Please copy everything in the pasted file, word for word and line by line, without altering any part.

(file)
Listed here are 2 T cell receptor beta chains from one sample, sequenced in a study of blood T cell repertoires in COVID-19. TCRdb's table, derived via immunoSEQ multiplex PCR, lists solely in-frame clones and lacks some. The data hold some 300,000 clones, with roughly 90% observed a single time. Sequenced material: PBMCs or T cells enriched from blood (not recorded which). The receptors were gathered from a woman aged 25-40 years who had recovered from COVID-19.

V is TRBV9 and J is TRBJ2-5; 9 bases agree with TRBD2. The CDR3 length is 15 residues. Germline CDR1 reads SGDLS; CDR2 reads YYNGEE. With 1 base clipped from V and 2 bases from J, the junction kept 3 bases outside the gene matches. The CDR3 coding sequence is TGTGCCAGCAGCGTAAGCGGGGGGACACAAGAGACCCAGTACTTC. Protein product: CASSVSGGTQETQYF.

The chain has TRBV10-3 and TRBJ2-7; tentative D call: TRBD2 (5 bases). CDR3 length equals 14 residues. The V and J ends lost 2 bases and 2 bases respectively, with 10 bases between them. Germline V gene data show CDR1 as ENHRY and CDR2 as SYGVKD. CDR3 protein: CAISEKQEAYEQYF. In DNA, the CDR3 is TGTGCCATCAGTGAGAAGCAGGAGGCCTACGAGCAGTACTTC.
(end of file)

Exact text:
Listed here are 2 T cell receptor beta chains from one sample, sequenced in a study of blood T cell repertoires in COVID-19. TCRdb's table, derived via immunoSEQ multiplex PCR, lists solely in-frame clones and lacks some. The data hold some 300,000 clones, with roughly 90% observed a single time. Sequenced material: PBMCs or T cells enriched from blood (not recorded which). The receptors were gathered from a woman aged 25-40 years who had recovered from COVID-19.

V is TRBV9 and J is TRBJ2-5; 9 bases agree with TRBD2. The CDR3 length is 15 residues. Germline CDR1 reads SGDLS; CDR2 reads YYNGEE. With 1 base clipped from V and 2 bases from J, the junction kept 3 bases outside the gene matches. The CDR3 coding sequence is TGTGCCAGCAGCGTAAGCGGGGGGACACAAGAGACCCAGTACTTC. Protein product: CASSVSGGTQETQYF.

The chain has TRBV10-3 and TRBJ2-7; tentative D call: TRBD2 (5 bases). CDR3 length equals 14 residues. The V and J ends lost 2 bases and 2 bases respectively, with 10 bases between them. Germline V gene data show CDR1 as ENHRY and CDR2 as SYGVKD. CDR3 protein: CAISEKQEAYEQYF. In DNA, the CDR3 is TGTGCCATCAGTGAGAAGCAGGAGGCCTACGAGCAGTACTTC.